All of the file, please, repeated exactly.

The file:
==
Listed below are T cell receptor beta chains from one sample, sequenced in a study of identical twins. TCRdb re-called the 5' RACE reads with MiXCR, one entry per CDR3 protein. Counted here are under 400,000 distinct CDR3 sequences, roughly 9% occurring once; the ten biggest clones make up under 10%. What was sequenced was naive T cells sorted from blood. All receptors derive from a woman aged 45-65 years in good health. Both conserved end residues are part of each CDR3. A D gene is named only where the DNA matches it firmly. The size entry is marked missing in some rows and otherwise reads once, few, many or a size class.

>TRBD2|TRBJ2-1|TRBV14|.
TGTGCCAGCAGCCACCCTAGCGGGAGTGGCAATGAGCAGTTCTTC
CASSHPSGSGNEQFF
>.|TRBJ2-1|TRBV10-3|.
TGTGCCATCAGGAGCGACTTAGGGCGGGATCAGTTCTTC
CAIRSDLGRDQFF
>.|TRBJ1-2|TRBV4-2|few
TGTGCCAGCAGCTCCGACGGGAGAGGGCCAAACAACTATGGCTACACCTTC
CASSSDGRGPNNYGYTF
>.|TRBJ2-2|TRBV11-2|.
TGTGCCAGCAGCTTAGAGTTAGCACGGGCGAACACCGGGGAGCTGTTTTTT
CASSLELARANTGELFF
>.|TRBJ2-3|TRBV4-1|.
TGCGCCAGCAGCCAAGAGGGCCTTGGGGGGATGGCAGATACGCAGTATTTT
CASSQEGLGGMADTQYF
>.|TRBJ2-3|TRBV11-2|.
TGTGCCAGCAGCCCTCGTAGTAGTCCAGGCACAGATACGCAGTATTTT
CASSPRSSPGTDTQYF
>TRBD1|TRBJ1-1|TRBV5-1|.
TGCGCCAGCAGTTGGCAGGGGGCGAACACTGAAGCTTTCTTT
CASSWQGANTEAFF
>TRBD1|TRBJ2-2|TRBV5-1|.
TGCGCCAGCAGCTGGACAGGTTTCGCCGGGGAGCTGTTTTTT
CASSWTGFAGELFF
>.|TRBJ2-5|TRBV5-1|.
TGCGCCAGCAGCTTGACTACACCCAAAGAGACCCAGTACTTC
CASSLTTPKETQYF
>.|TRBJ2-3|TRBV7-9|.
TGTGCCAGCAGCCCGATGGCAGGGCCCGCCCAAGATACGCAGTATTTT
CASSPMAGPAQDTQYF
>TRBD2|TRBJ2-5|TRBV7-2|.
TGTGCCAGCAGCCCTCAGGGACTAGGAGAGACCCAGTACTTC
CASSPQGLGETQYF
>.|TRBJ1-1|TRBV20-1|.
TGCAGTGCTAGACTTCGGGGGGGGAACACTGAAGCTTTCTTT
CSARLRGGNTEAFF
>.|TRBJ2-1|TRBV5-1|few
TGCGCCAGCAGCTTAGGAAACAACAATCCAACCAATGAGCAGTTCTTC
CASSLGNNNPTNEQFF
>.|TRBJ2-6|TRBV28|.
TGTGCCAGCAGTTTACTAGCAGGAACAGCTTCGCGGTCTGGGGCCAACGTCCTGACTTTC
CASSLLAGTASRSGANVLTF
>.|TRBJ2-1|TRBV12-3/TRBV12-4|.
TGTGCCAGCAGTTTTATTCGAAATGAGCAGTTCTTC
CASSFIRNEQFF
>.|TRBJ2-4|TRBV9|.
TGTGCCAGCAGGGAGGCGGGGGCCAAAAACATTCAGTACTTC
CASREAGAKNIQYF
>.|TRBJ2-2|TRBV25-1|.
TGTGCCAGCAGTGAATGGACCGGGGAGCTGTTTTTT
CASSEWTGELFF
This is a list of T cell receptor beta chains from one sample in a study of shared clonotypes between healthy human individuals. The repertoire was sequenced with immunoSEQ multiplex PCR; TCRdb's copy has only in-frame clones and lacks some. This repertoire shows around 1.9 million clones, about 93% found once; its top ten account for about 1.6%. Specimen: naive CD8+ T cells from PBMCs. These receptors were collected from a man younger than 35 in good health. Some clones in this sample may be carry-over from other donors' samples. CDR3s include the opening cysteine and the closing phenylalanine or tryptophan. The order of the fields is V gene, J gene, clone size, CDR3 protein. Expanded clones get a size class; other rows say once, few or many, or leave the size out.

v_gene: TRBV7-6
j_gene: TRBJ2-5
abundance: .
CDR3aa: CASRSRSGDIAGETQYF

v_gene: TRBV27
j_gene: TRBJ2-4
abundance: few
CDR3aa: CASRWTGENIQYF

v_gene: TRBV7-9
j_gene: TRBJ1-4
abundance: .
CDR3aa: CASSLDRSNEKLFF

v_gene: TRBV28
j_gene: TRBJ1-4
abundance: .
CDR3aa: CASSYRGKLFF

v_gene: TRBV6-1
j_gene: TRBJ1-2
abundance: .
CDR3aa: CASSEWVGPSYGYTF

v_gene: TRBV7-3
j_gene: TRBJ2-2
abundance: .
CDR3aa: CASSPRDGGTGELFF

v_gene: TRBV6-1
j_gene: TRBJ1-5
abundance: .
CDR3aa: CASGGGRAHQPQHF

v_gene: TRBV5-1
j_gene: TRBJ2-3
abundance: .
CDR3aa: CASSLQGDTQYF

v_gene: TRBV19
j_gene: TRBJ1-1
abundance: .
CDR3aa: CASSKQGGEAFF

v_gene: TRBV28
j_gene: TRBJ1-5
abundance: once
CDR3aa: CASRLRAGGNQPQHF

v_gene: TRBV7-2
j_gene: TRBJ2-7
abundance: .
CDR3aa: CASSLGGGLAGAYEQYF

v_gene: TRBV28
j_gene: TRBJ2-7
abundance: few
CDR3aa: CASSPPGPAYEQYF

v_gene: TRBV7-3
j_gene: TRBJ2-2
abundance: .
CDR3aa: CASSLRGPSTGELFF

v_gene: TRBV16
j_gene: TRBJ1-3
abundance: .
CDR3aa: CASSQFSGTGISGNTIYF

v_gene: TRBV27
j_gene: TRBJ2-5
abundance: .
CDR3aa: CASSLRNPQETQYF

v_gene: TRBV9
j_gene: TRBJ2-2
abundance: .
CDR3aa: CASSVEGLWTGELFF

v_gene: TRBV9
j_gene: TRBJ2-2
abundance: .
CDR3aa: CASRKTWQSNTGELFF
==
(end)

Listed below are T cell receptor beta chains from one sample, sequenced in a study of identical twins. TCRdb re-called the 5' RACE reads with MiXCR, one entry per CDR3 protein. Counted here are under 400,000 distinct CDR3 sequences, roughly 9% occurring once; the ten biggest clones make up under 10%. What was sequenced was naive T cells sorted from blood. All receptors derive from a woman aged 45-65 years in good health. Both conserved end residues are part of each CDR3. A D gene is named only where the DNA matches it firmly. The size entry is marked missing in some rows and otherwise reads once, few, many or a size class.

>TRBD2|TRBJ2-1|TRBV14|.
TGTGCCAGCAGCCACCCTAGCGGGAGTGGCAATGAGCAGTTCTTC
CASSHPSGSGNEQFF
>.|TRBJ2-1|TRBV10-3|.
TGTGCCATCAGGAGCGACTTAGGGCGGGATCAGTTCTTC
CAIRSDLGRDQFF
>.|TRBJ1-2|TRBV4-2|few
TGTGCCAGCAGCTCCGACGGGAGAGGGCCAAACAACTATGGCTACACCTTC
CASSSDGRGPNNYGYTF
>.|TRBJ2-2|TRBV11-2|.
TGTGCCAGCAGCTTAGAGTTAGCACGGGCGAACACCGGGGAGCTGTTTTTT
CASSLELARANTGELFF
>.|TRBJ2-3|TRBV4-1|.
TGCGCCAGCAGCCAAGAGGGCCTTGGGGGGATGGCAGATACGCAGTATTTT
CASSQEGLGGMADTQYF
>.|TRBJ2-3|TRBV11-2|.
TGTGCCAGCAGCCCTCGTAGTAGTCCAGGCACAGATACGCAGTATTTT
CASSPRSSPGTDTQYF
>TRBD1|TRBJ1-1|TRBV5-1|.
TGCGCCAGCAGTTGGCAGGGGGCGAACACTGAAGCTTTCTTT
CASSWQGANTEAFF
>TRBD1|TRBJ2-2|TRBV5-1|.
TGCGCCAGCAGCTGGACAGGTTTCGCCGGGGAGCTGTTTTTT
CASSWTGFAGELFF
>.|TRBJ2-5|TRBV5-1|.
TGCGCCAGCAGCTTGACTACACCCAAAGAGACCCAGTACTTC
CASSLTTPKETQYF
>.|TRBJ2-3|TRBV7-9|.
TGTGCCAGCAGCCCGATGGCAGGGCCCGCCCAAGATACGCAGTATTTT
CASSPMAGPAQDTQYF
>TRBD2|TRBJ2-5|TRBV7-2|.
TGTGCCAGCAGCCCTCAGGGACTAGGAGAGACCCAGTACTTC
CASSPQGLGETQYF
>.|TRBJ1-1|TRBV20-1|.
TGCAGTGCTAGACTTCGGGGGGGGAACACTGAAGCTTTCTTT
CSARLRGGNTEAFF
>.|TRBJ2-1|TRBV5-1|few
TGCGCCAGCAGCTTAGGAAACAACAATCCAACCAATGAGCAGTTCTTC
CASSLGNNNPTNEQFF
>.|TRBJ2-6|TRBV28|.
TGTGCCAGCAGTTTACTAGCAGGAACAGCTTCGCGGTCTGGGGCCAACGTCCTGACTTTC
CASSLLAGTASRSGANVLTF
>.|TRBJ2-1|TRBV12-3/TRBV12-4|.
TGTGCCAGCAGTTTTATTCGAAATGAGCAGTTCTTC
CASSFIRNEQFF
>.|TRBJ2-4|TRBV9|.
TGTGCCAGCAGGGAGGCGGGGGCCAAAAACATTCAGTACTTC
CASREAGAKNIQYF
>.|TRBJ2-2|TRBV25-1|.
TGTGCCAGCAGTGAATGGACCGGGGAGCTGTTTTTT
CASSEWTGELFF
This is a list of T cell receptor beta chains from one sample in a study of shared clonotypes between healthy human individuals. The repertoire was sequenced with immunoSEQ multiplex PCR; TCRdb's copy has only in-frame clones and lacks some. This repertoire shows around 1.9 million clones, about 93% found once; its top ten account for about 1.6%. Specimen: naive CD8+ T cells from PBMCs. These receptors were collected from a man younger than 35 in good health. Some clones in this sample may be carry-over from other donors' samples. CDR3s include the opening cysteine and the closing phenylalanine or tryptophan. The order of the fields is V gene, J gene, clone size, CDR3 protein. Expanded clones get a size class; other rows say once, few or many, or leave the size out.

v_gene: TRBV7-6
j_gene: TRBJ2-5
abundance: .
CDR3aa: CASRSRSGDIAGETQYF

v_gene: TRBV27
j_gene: TRBJ2-4
abundance: few
CDR3aa: CASRWTGENIQYF

v_gene: TRBV7-9
j_gene: TRBJ1-4
abundance: .
CDR3aa: CASSLDRSNEKLFF

v_gene: TRBV28
j_gene: TRBJ1-4
abundance: .
CDR3aa: CASSYRGKLFF

v_gene: TRBV6-1
j_gene: TRBJ1-2
abundance: .
CDR3aa: CASSEWVGPSYGYTF

v_gene: TRBV7-3
j_gene: TRBJ2-2
abundance: .
CDR3aa: CASSPRDGGTGELFF

v_gene: TRBV6-1
j_gene: TRBJ1-5
abundance: .
CDR3aa: CASGGGRAHQPQHF

v_gene: TRBV5-1
j_gene: TRBJ2-3
abundance: .
CDR3aa: CASSLQGDTQYF

v_gene: TRBV19
j_gene: TRBJ1-1
abundance: .
CDR3aa: CASSKQGGEAFF

v_gene: TRBV28
j_gene: TRBJ1-5
abundance: once
CDR3aa: CASRLRAGGNQPQHF

v_gene: TRBV7-2
j_gene: TRBJ2-7
abundance: .
CDR3aa: CASSLGGGLAGAYEQYF

v_gene: TRBV28
j_gene: TRBJ2-7
abundance: few
CDR3aa: CASSPPGPAYEQYF

v_gene: TRBV7-3
j_gene: TRBJ2-2
abundance: .
CDR3aa: CASSLRGPSTGELFF

v_gene: TRBV16
j_gene: TRBJ1-3
abundance: .
CDR3aa: CASSQFSGTGISGNTIYF

v_gene: TRBV27
j_gene: TRBJ2-5
abundance: .
CDR3aa: CASSLRNPQETQYF

v_gene: TRBV9
j_gene: TRBJ2-2
abundance: .
CDR3aa: CASSVEGLWTGELFF

v_gene: TRBV9
j_gene: TRBJ2-2
abundance: .
CDR3aa: CASRKTWQSNTGELFF